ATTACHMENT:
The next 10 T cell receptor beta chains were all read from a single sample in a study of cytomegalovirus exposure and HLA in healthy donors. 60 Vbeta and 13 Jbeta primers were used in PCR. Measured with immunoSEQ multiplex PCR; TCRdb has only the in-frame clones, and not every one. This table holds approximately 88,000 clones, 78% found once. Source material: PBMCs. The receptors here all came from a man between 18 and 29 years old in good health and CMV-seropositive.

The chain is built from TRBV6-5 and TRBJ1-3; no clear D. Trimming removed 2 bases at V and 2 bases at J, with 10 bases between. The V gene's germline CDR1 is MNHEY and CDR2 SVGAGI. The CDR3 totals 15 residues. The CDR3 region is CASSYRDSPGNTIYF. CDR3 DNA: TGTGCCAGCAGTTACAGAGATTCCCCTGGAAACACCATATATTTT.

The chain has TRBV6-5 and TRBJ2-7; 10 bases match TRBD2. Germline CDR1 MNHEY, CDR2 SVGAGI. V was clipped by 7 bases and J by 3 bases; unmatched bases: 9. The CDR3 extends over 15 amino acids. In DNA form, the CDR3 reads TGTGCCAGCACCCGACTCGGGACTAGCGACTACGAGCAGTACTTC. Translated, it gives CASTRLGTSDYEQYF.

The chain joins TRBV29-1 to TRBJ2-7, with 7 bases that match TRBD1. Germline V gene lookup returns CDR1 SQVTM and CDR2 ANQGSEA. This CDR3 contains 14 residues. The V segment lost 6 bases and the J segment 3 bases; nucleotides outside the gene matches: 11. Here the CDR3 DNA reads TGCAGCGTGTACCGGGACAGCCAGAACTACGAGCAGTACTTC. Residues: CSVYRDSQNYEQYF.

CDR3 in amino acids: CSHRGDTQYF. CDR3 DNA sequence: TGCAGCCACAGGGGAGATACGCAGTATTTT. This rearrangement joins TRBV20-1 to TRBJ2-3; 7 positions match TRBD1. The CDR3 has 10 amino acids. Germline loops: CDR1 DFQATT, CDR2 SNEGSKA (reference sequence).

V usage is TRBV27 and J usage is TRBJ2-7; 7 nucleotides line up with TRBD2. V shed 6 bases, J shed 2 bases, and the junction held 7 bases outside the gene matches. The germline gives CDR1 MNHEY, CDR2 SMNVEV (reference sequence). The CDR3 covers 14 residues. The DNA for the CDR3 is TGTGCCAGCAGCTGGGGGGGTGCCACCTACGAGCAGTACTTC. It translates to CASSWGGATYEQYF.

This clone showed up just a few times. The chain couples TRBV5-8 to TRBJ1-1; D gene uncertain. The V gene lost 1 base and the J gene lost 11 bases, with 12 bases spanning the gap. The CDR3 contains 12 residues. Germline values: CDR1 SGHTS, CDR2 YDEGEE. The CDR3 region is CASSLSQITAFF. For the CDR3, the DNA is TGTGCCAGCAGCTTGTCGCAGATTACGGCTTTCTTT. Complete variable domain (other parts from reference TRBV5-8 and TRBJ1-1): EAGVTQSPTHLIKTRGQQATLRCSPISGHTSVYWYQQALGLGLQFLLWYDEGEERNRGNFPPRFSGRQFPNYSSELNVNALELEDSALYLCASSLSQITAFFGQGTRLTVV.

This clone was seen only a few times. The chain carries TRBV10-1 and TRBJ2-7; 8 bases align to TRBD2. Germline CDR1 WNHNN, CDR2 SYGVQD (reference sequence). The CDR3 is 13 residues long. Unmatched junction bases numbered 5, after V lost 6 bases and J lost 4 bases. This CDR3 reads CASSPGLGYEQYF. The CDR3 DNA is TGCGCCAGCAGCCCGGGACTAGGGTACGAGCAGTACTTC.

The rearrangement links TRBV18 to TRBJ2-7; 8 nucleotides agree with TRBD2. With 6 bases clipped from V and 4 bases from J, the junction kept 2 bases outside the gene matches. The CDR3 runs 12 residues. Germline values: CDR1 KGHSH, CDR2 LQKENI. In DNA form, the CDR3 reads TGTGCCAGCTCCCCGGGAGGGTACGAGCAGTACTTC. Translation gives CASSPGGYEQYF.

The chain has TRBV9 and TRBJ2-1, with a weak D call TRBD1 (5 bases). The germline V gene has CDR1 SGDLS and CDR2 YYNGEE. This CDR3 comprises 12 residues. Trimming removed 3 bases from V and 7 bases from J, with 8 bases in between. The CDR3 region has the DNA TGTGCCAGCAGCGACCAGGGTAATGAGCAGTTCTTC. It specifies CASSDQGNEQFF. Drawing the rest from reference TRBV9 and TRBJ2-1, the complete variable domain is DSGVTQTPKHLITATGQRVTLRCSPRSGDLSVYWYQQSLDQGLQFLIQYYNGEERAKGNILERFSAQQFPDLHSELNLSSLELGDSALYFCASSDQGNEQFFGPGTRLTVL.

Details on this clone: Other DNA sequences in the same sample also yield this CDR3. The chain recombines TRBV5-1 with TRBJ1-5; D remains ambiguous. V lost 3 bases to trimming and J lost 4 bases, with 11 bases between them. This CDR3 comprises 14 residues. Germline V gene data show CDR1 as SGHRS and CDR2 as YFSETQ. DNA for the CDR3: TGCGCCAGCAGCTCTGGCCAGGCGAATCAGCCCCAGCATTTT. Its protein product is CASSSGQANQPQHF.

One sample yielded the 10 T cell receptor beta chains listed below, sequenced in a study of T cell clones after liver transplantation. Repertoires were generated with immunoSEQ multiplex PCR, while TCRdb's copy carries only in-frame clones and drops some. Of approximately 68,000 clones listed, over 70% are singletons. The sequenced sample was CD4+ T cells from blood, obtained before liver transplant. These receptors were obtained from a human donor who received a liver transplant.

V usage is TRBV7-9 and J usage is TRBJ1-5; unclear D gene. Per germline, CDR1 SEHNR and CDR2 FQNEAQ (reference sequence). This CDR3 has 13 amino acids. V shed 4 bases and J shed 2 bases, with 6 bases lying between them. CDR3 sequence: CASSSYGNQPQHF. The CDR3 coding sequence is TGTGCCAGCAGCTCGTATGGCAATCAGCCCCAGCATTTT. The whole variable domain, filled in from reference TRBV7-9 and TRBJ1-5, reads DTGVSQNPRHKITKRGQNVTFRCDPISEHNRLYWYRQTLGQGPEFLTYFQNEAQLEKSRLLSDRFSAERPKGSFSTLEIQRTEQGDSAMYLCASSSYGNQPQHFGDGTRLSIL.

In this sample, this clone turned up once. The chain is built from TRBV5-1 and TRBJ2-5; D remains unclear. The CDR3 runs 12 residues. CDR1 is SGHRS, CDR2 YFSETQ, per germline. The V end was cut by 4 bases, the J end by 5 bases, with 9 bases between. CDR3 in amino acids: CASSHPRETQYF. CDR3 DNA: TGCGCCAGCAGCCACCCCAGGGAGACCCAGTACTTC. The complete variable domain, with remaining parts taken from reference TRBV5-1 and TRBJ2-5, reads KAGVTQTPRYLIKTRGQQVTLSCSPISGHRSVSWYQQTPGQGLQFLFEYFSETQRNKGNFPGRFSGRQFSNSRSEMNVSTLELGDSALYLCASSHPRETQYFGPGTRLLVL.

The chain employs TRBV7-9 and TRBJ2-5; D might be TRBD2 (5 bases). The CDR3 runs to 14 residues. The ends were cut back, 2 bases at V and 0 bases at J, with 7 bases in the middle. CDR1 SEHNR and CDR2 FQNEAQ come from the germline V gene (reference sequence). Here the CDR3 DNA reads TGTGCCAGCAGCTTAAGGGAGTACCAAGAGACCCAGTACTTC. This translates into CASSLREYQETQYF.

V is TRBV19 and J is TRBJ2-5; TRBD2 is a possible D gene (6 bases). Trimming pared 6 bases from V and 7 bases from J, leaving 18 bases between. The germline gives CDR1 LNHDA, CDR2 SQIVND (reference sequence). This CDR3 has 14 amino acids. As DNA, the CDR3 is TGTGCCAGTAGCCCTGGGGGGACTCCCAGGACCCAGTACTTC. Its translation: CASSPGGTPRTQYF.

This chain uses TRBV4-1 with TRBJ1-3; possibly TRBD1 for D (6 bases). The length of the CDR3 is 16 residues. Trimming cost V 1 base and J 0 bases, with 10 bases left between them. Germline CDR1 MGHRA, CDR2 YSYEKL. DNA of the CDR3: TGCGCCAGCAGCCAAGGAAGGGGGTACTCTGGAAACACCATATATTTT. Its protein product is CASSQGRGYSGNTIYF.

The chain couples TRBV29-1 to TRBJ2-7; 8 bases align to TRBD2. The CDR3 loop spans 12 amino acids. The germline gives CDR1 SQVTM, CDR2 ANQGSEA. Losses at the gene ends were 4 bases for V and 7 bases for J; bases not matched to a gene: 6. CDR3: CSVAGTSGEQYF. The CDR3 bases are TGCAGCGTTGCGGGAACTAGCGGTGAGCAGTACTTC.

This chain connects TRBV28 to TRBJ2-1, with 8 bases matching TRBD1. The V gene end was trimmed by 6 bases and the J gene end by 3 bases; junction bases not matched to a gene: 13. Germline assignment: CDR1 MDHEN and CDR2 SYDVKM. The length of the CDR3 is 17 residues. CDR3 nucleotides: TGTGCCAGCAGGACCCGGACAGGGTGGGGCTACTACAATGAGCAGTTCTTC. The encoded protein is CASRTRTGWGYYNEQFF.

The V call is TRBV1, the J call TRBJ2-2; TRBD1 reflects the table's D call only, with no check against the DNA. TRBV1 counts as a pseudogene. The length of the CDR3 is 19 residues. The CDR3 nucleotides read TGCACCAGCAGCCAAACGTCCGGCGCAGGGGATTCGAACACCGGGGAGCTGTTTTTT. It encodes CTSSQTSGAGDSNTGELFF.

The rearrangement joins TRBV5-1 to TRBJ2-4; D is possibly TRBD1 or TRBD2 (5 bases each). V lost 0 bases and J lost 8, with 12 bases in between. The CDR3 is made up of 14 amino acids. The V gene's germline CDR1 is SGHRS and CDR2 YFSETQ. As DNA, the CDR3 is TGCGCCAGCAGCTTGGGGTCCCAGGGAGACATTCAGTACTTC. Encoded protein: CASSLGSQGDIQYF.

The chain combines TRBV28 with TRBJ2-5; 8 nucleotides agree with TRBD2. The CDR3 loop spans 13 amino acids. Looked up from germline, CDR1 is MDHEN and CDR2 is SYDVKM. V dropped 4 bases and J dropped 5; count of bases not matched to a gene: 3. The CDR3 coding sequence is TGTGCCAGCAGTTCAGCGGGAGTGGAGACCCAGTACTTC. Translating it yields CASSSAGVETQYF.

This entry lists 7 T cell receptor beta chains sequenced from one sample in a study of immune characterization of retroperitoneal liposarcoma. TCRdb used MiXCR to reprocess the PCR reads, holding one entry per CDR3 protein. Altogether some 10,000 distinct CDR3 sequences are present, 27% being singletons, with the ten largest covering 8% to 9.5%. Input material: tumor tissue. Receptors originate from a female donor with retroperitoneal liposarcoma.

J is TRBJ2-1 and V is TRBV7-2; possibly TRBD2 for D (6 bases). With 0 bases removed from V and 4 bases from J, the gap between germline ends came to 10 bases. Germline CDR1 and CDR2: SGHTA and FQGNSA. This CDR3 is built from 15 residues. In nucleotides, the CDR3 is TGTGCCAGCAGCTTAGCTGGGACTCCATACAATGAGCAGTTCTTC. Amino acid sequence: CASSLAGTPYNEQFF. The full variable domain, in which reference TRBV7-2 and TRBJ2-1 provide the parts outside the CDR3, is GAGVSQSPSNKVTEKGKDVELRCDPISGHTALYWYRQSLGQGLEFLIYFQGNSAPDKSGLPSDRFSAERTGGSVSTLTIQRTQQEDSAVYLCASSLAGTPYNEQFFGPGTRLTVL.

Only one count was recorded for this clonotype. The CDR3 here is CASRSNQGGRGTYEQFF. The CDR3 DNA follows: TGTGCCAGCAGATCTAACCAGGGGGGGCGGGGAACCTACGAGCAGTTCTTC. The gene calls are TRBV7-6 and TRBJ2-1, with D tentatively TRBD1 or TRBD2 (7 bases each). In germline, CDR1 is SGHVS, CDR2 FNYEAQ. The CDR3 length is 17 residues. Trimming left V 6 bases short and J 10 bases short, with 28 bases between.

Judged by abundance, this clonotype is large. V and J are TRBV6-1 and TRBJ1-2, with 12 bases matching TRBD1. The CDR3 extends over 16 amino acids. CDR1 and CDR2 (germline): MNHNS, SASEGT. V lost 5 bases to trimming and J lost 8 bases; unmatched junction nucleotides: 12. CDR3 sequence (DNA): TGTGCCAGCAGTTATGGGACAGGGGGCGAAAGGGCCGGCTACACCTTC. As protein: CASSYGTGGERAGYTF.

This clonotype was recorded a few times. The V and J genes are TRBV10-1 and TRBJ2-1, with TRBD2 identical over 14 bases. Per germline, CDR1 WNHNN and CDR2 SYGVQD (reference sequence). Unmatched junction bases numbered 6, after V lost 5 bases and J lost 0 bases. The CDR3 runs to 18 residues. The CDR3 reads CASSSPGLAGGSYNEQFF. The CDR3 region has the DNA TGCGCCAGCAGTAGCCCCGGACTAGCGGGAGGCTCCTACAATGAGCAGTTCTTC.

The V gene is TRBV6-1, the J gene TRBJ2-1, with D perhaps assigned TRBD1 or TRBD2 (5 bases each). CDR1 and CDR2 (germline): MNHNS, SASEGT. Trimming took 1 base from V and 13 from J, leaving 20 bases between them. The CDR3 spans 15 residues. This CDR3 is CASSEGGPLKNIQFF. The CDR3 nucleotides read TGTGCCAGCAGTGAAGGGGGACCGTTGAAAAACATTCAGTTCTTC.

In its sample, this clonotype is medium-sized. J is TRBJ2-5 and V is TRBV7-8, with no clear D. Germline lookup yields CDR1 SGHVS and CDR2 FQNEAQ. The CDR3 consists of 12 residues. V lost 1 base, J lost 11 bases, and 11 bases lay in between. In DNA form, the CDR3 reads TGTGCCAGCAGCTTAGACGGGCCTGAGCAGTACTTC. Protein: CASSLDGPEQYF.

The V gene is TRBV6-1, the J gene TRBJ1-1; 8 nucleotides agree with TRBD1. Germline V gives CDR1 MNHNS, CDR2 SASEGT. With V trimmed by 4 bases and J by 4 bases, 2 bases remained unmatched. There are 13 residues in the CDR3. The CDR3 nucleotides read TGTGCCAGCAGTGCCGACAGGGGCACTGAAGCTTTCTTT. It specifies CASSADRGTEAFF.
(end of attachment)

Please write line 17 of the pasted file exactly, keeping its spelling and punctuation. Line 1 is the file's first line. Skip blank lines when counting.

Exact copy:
This chain uses TRBV4-1 with TRBJ1-3; possibly TRBD1 for D (6 bases). The length of the CDR3 is 16 residues. Trimming cost V 1 base and J 0 bases, with 10 bases left between them. Germline CDR1 MGHRA, CDR2 YSYEKL. DNA of the CDR3: TGCGCCAGCAGCCAAGGAAGGGGGTACTCTGGAAACACCATATATTTT. Its protein product is CASSQGRGYSGNTIYF.